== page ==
I have been spending time with the Northumbrian Community’s Daily Prayer book. It has very quickly become my favorite breviary. The “mood” of it matches mine lately – it is absolutely focused on the blessings of life, on the rhythms of nature, and on the value of small, deliberate, quiet, unobtrusive, unadorned service.
I have been particularly struck with their Rule of Life. It opens like this: “This is the Rule we embrace. This is the Rule we will keep: we say YES to AVAILABILITY; we say YES to VULNERABILITY.” Caps are theirs. This is a profound statement which seems to be an answer to the questions of how to be a contemplative in the midst of a busy life.
The Introduction to the Rule (written by Trevor Miller) mentions something which I have been mulling over. He says, “This is really important to understand: our Rule is our response to these questions . It is not an answer, only a response: an exploration of a way for living rooted in liberty rather than legalism or licence.”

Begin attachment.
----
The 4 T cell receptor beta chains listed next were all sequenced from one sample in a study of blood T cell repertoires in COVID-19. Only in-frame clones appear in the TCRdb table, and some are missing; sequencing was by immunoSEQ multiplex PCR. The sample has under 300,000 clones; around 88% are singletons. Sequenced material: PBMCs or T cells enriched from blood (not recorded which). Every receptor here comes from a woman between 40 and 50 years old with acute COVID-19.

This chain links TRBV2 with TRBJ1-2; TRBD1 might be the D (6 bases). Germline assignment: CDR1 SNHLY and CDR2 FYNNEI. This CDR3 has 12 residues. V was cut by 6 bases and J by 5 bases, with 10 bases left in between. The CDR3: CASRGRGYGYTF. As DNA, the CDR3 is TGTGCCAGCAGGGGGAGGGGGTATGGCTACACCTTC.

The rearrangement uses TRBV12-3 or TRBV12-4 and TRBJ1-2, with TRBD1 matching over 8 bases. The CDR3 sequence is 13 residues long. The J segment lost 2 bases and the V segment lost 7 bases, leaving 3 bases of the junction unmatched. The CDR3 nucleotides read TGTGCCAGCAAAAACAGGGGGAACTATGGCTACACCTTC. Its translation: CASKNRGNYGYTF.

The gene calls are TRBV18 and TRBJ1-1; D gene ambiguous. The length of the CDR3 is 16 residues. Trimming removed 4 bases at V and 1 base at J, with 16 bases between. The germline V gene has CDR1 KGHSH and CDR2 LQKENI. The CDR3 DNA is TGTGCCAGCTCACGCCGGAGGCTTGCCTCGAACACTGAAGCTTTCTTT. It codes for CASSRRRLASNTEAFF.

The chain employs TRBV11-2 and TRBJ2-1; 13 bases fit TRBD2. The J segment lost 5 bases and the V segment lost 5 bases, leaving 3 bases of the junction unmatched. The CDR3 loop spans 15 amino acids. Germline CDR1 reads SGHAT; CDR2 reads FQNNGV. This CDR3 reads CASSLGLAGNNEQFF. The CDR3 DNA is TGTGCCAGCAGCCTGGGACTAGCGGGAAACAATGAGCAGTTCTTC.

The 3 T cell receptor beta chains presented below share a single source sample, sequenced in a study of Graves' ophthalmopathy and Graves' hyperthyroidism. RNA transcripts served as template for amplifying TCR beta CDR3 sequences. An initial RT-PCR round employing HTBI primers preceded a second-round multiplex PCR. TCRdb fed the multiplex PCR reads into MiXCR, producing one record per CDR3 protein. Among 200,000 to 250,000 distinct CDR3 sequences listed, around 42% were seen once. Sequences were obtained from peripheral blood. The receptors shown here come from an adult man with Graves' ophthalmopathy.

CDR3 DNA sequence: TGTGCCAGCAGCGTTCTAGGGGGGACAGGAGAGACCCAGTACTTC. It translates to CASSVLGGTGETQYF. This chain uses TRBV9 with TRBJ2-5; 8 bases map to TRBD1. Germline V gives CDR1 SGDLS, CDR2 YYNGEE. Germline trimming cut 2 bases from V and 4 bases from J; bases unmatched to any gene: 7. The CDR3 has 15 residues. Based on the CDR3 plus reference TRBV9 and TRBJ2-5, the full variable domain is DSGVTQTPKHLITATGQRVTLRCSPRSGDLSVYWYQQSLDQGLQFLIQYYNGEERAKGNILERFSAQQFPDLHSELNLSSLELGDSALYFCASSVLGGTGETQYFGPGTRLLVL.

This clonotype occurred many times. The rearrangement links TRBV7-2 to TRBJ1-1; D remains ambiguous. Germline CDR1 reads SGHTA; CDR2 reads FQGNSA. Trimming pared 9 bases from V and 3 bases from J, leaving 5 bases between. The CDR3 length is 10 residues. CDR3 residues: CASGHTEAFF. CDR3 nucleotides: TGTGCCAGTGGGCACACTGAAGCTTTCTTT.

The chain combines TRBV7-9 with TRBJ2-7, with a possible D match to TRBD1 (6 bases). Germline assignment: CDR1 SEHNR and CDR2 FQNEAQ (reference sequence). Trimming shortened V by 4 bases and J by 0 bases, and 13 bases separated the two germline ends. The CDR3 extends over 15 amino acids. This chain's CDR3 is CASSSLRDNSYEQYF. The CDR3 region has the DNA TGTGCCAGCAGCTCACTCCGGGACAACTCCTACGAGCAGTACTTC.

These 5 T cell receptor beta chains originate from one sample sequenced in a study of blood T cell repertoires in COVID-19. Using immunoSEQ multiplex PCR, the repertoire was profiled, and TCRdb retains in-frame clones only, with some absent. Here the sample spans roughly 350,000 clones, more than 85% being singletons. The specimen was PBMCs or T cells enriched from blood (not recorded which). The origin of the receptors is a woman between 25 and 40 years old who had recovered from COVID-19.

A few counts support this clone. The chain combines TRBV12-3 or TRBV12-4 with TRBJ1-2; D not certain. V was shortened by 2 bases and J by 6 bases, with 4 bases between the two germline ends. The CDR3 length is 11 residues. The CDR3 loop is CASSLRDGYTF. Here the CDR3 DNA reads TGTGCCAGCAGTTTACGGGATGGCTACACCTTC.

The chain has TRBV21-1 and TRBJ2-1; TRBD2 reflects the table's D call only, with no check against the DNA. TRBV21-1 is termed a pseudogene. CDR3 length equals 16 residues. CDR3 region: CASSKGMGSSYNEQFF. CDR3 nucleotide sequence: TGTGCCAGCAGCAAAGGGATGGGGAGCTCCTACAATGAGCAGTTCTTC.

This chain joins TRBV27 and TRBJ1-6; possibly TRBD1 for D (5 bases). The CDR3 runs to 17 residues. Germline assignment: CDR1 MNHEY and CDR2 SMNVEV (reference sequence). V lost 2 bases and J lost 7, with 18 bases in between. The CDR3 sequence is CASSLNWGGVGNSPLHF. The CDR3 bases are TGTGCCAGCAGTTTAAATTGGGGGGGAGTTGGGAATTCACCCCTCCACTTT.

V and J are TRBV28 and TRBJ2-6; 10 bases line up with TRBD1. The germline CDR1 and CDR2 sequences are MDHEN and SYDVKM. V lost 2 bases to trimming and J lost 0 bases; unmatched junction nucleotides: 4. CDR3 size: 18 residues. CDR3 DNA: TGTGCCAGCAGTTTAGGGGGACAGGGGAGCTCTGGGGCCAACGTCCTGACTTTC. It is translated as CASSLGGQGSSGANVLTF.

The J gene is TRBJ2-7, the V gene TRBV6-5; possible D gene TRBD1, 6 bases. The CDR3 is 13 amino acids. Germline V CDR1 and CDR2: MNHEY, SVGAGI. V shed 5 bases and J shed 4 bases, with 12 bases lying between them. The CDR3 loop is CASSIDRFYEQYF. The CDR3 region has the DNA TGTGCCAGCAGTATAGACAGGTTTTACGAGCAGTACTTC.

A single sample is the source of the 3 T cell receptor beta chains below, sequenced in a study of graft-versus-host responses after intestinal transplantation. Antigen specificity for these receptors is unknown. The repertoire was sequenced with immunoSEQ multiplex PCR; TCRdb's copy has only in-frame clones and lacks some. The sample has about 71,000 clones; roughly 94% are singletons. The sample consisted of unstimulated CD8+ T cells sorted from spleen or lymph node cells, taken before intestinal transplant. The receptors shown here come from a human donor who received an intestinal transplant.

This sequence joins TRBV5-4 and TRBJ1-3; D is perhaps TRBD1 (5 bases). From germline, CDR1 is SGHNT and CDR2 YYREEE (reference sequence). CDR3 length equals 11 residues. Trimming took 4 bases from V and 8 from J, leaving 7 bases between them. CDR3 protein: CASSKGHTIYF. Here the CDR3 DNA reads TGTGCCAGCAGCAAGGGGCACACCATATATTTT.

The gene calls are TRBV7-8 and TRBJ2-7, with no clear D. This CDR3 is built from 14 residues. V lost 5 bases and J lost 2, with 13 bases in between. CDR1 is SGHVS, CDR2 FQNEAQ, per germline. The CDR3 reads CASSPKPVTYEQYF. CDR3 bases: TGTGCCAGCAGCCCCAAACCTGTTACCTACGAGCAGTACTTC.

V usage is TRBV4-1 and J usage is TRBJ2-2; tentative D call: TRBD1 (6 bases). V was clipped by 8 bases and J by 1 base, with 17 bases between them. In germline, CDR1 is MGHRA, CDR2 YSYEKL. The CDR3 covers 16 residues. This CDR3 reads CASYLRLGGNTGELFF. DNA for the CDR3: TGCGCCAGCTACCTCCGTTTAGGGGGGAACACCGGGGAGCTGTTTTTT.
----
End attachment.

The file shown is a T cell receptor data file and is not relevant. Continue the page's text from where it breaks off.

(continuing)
No answers, and most certainly not The Answer. Just responses. Without a doubt, these come in many flavors, and not all of them are life-enhancing. But some of the sting is removed if we keep in mind that there are a range of possible responses, from the Dead End “No!”, to “Yes!” to my own cry of “Only Yes!”
This also leads me to all the great mysteries of our faith, and all the questions that life throws at us. We will not have answers to many of these, in fact we will not have answers to most. But all of them require a response. That response is our free-will gift to whatever it is. And our responses carry with them our most profound aspirations and our deeply ingrained ethics. Responses reveal our deepest selves. Most often a response is something that happens nearly automatically. We are then able to take that initial response and curb it, bend it, teach it and train it like a bonsai tree, even deny it. Responses sometimes become actions, and sometimes they become healing actions, but not always. yet we must respond. We are responsive beings. We hardly ever (if ever at all) have the initiative of action, acting completely free without any conditions. We are most of the time (all the time?) responding to events, we are reacting to circumstances. This is not a bad thing, because it is our lot. What we must work at is in how to respond.
There is a lifetime of work in this: joining the Kingdom Choir in a joyous responsory.